Academies and equipment vendors all point to spike in javelin after Neeraj Chopra gold


Popular sports academies, like the Chhatrasal Stadium in Delhi, are seeing a wave of new registrations. One Olympian says he gets “at least half a dozen texts every day” from newbies asking him about coaches. And retailers are shipping more equipment.

Neeraj Chopra’s historic gold medal at the Tokyo Olympics in August unleashed a wave of javelin throwing at the base.

So much so that the Indian Athletics Federation is about to give the sport a further boost. AFI has announced that each state unit will hold an annual javelin competition every August 7, the day Chopra won India’s first ever athletics gold medal at the Olympics. Talks are also underway for an exchange program with Finland, one of the traditional powers in sport.

At Chhatrasal Stadium, famous for its wrestling akhara, coach Raman Jha said 40 new students have registered for the javelin in the past two months. “In my 12 years as a coach, I haven’t seen that kind of interest. After the Olympics, some of the younger runners asked me if they could switch to the javelin. I also get a lot of calls every day from young athletes and their parents saying they would like to register for the javelin, ”Jha says.

Tokyo Olympics gold medalist Neeraj Chopra was inducted into the Indian military in the elite sports quota in 2016. (File photo)

Sunil Goswami, a former national javelin champion who coaches children at Delhi’s Jawaharlal Nehru Stadium, says the “javelin craze” is not confined to the capital region.

“I have friends who are coaches from across the country and they tell me that almost everyone wants to play javelin after Neeraj’s gold. Children from the outskirts of town show up at the stadium and ask me to train them. There are tennis players, runners and gymnasts who come to me and tell me they want to play javelin, ”Goswami explains.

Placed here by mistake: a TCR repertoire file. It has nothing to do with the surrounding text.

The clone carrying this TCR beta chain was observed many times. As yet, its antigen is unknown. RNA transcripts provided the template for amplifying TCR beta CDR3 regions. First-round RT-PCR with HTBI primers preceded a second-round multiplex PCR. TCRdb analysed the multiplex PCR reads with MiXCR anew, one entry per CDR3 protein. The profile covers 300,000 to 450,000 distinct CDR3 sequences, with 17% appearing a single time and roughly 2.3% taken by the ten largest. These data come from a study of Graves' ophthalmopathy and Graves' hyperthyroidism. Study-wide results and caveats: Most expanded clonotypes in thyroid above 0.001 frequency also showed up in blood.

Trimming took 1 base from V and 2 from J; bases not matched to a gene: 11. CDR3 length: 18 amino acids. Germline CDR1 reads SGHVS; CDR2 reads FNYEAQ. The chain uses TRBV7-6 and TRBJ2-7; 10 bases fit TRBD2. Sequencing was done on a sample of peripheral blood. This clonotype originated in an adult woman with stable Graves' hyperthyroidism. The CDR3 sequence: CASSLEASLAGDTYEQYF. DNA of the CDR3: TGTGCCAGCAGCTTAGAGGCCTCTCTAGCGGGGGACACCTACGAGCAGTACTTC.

Sports equipment manufacturers are also riding the wave. Amentum Sports, a company based in Indore, has seen sales “at least three times as much” since August. Jitender Singh, Amentum partner, says the demand for low budget javelins, in the order of Rs 10,000, has increased considerably.

“Things changed after the Olympics. We get calls from all over the country. We have high end javelins, which also cost over Rs 1 lakh, but at the moment economy javelins are in high demand. We also have a few customers who switched to a cheaper model earlier and now want to try a better one, ”Singh explains.

Ashutosh Bhalla, director of Vinex Sports, a javelin supplier to AFI, expects demand to increase next season.

In Delhi, gymnast Arun Kumar, 20, is among those who have recently started the javelin. Watching the national anthem perform with Chopra on the medal podium in Tokyo prompted Arun to make his own javelin.

“I found a nice bamboo stick and attached a sharp piece of metal to the end. I tried to throw it early in the morning at the local park. All of my throws were wide, ”he says. Once he corrected his exit angle with a little help from YouTube videos, Arun bought himself an entry-level javelin and headed to Delhi’s Jawaharlal Nehru Stadium for formal training.

International launcher Shivpal Yadav told The Indian Express that his phone has not stopped ringing since returning from Tokyo. “I get calls every day. Whenever young athletes reach out to me, I try to guide them. I put them in contact with coaches that I know, ”explains the gold medalist of the Military World Games.

Coach Goswami says that while the peak is encouraging, the key to producing champions will be the quality of training, as javelin is a highly technical sport. “We have a handful of javelin coaches in the country. Most of them are former athletes or senior athletes who coach juniors. Lots of changes have to take place. Children who show interest are just the beginning, ”he says.

Since javelin training cannot take place while other athletes are training due to the risk of a misguided spear, the youth of Chhatrasal must show up earlier than the others. “A lot of kids with no physical condition come in and tell us they want to javelin. It’s a very difficult sport, ”said senior coach Sunita Rai.

“We have seen an increase in interest in athletics after Delhi hosted the 2010 Commonwealth Games. But the current craze for the javelin is unprecedented… nothing happens overnight, Neeraj is a special talent, ”she says.

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